Winds & Lift Operations at Squaw

Category: Operations Blog

Determining Factors that Guide Operational Decisions

We are a unique ski resort in that many of our coveted chairlifts are situated on the Sierra Crest and can be greatly impacted by winds when storms roll through. This season has been, quite literally, like no other winter season in the sixty-plus years ski resorts have been operating in the Sierra.  In a region known for big snow storms, this has been a record season on snowfall, year-to-date, and wind. While we seek to run all chairlifts at all times, we cannot compromise safety. And while the snowfall has presented the region and all ski resorts plenty of challenges, the wind has been prohibitively fierce and doesn’t allow us to run, at times, chairlifts safely. 

Top 5 Factor Checklist to Open or Close Chairlifts

As told by Chris Woo, Director of Lift Maintenance at Squaw Valley

  1. Anemometer Readings & Physical Testing: "First, we look at anemometers. If it is reporting 120mph we're not even going to try and move lifts, for obvious reasons. If it's saying 20-50mph we're going to to go up to the chairlift, run it and see what it looks like." 
  2. Wind speed & Direction: "We use wind direction and intensity to determine whether a lift can operate or not." Check out our lift & wind "vulnerability" chart below. 
  3. Chair Swing: "Majority of the decisions to operate is based on the chair swing. It's actually the basis of our decision to run a chair. There is an approved "chair swing" by the manufacturer, meaning how much the chair can swing front to back and side to side to safely operate. We look at how the chair reacts in the wind."
  4. Wind Frequency: "Gusty winds are bad because it pushes and creates more turbulence while increasing chair swing. Consistent or steady winds in moderation are typically more predictable and may be sometimes better conditions to operate. Although, even steady consistent high winds will often prevent a safe operating condition."
  5. Forecast: "We always look at the forecast provided by the National Weather Service. If we're at pretty high winds already in the morning and the forecast is calling for winds to increase throughout the day, we might consider closing that lift. However, if we're at marginal winds and the forecast is showing winds to decrease, we will wait and watch to see if we can open that lift and put it on 'wind hold'." ​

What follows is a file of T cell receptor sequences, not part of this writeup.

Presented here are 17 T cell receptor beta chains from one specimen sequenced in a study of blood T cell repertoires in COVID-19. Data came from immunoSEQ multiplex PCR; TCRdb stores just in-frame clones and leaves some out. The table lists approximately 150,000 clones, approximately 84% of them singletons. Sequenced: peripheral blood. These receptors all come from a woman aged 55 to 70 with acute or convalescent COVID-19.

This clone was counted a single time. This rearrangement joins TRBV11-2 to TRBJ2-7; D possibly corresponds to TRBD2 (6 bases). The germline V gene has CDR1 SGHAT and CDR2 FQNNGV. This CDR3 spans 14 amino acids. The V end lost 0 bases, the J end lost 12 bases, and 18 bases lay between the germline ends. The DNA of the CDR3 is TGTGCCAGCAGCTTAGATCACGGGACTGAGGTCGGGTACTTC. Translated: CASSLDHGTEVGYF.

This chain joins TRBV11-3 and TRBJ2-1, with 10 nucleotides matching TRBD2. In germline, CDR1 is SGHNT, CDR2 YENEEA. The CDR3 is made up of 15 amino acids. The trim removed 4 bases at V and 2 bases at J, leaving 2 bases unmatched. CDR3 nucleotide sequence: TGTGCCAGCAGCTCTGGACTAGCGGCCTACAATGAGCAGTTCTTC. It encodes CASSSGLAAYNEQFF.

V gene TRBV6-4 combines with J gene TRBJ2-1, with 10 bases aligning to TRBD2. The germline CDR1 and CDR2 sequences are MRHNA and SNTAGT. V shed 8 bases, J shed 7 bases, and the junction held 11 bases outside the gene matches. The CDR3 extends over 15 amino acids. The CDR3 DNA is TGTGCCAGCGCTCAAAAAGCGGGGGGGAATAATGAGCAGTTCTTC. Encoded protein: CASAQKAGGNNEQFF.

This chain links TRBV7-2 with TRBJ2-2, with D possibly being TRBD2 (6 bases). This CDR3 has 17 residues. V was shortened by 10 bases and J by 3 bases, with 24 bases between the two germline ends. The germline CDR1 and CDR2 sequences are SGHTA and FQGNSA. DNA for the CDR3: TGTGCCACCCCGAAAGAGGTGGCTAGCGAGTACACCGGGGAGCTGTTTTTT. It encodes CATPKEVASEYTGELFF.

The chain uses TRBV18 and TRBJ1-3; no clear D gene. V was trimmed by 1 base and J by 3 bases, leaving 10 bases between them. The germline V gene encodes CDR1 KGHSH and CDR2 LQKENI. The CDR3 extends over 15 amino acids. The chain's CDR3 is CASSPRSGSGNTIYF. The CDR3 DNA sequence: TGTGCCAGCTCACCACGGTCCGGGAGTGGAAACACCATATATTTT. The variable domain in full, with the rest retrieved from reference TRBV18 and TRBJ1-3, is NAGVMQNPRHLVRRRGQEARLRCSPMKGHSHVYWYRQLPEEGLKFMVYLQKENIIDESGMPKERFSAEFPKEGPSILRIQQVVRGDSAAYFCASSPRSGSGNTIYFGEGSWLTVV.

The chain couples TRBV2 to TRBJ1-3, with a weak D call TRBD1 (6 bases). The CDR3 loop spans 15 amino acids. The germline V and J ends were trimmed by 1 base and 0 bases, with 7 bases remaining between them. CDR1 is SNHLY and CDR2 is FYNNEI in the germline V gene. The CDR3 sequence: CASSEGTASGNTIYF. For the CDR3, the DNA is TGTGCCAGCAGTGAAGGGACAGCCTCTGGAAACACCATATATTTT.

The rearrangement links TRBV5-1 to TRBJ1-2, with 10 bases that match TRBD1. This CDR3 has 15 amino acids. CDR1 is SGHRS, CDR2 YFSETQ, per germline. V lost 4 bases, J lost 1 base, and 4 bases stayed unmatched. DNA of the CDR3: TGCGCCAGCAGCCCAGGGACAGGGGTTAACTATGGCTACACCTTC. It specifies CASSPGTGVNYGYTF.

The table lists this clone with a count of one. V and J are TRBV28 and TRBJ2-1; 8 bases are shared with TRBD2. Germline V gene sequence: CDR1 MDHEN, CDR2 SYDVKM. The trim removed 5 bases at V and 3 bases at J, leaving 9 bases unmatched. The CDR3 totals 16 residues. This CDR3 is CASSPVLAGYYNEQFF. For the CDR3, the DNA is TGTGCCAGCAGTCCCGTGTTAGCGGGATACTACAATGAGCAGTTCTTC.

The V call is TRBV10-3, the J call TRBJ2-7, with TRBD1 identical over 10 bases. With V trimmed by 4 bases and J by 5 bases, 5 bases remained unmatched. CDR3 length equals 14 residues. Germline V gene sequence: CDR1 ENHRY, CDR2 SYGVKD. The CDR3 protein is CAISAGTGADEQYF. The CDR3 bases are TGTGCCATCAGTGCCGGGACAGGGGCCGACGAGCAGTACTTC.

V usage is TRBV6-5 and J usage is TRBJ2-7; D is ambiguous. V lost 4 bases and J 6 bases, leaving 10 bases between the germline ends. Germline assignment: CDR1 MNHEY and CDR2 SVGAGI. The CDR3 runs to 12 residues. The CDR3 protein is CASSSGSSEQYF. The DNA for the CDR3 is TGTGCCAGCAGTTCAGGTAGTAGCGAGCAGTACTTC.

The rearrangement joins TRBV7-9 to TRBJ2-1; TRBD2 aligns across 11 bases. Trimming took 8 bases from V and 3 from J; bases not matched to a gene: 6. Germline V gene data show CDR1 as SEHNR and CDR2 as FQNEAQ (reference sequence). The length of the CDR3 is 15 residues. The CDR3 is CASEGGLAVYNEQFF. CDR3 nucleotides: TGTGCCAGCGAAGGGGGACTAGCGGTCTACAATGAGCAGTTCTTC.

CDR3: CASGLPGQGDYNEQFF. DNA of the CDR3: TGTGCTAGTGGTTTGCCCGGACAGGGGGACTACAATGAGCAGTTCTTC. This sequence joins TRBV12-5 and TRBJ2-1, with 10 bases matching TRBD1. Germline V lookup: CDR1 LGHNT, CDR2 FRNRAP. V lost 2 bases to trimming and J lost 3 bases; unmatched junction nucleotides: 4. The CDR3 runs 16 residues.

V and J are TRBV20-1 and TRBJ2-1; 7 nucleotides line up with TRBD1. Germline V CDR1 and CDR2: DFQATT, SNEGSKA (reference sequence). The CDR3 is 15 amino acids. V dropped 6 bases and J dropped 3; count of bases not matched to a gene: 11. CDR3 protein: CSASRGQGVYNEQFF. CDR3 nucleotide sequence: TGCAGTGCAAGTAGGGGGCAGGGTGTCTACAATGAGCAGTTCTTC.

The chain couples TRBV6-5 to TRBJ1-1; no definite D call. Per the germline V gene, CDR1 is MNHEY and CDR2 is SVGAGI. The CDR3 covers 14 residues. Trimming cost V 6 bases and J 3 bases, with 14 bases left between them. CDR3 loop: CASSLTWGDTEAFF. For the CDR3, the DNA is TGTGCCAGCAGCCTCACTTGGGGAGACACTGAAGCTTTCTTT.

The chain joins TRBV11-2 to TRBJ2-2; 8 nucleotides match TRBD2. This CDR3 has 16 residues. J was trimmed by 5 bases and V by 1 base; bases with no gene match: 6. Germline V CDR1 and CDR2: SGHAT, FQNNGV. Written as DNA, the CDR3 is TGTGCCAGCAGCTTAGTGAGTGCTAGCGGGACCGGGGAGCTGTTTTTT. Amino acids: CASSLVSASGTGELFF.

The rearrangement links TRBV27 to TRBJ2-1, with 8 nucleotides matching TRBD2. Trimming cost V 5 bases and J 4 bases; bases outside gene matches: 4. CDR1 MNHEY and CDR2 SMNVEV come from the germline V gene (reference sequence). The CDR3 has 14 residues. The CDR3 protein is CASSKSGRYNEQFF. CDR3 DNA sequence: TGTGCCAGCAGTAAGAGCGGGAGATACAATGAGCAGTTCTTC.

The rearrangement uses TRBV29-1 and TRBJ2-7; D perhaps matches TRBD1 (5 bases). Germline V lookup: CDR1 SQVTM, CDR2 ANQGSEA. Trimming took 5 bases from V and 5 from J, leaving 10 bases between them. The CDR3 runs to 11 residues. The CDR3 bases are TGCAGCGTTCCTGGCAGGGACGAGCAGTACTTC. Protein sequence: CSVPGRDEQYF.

Wind Speeds Season to Date

Crest Winds vs. Base Area Winds

While winds can be 20 – 30 mph at the base, they have been frequently blowing at three to six times that speed across the middle and upper parts of the mountain.  This has been a remarkably consistent circumstance over the past two months. This graph shows the significant difference of wind speed at different elevations season to date. 

 

Lift & Wind Breakdown

"All wind in excess is bad. We use wind direction and intensity to determine whether a lift can operate or not. Lift design and top terminal location also plays into the decision. For instance, a 6 pack chair with a lower lift profile (more towers, closer to the ground) will typically perform better in windy conditions. That being said, just because we see a wind speed of “x mph” does not necessarily guarantee opening a lift. Another thing we have to consider is the wind direction. It is not always consistent across the entire mountain. For example, we have placed wind socks on the upper mountain to where on a clear windy day, at the top of the Funitel, you can see multiple locations simultaneously blowing in different directions. It is not unusual to have every wind sock identifying a different wind direction."

- Chris Woo, Director of Lift Maintenance

Squaw Valley's lifts broken out to show level of “vulnerability” to wind closure 

Group A: Most affected by winds due to top terminal location
  Wind Direction That Negatively Impacts Operations
Headwall SW, S, W
Siberia E, SW, SE
Emigrant E, SW, SE
Broken Arrow E, W
Group B: Affected by winds, but not as sensitive as group A
  Wind Direction That Negatively Impacts Operations
Solitude E,W
Squaw One W, N, S
Big Blue N, S, SW, SE
Belmont N, S, SW, SE
Tram W, SW, N
Silverado N.S
Granite E, S (limited by access from Shirley. No Shirley, no Granite)
Group C: Affected by winds, but not as sensitive as Group A & B
  Wind Direction That Negatively Impacts Operations
Bailey's Beach W, E
Mountain Meadow N, S, NE, NW, SE, SW
Shirley W, NW, E, NE, S, SE, SW
Olympic Lady SE, SW
Gold Coast N, S
The Pulley  
Group D: Likely to run on storm days, but affected by wind speed and direction
  Wind Direction That Negatively Impacts Operations
KT-22 SW
Funitel  
Group E: Most likely to run on high winds days
  Wind Direction That Negatively Impacts Operations
Red Dog W, SW
Squaw Creek W, SW
Far East S, W
Exhibition S, W
First Venture  W, SW
Analysis of Headwall Operations in January & February 2017

To better illustrate how winds and snow impact our lift operations an analysis of Headwall lift operations from January and February is presented below. Headwall was chosen due to its high impact on skier flow, quality of skiing and upper terminal proximity to the Siberia anemometer.  All of the data utilized in the preparation of this analysis is available publicly through our snowfall tracker, daily lift operation reports and anemometers (see resources tab).

For the purpose of the analysis provided, maximum wind gust for operations was set at 50mph, which is set by the lift manufacturer, and coming from the S, SW and W directions.

Key Takeaway

Outside of significant snowfall days, dig out days and wind days (as described) Headwall lift operated every day that conditions allowed for safe operations. Additionally, for further research on specific days conditions, links to each ops blog post have been provided below.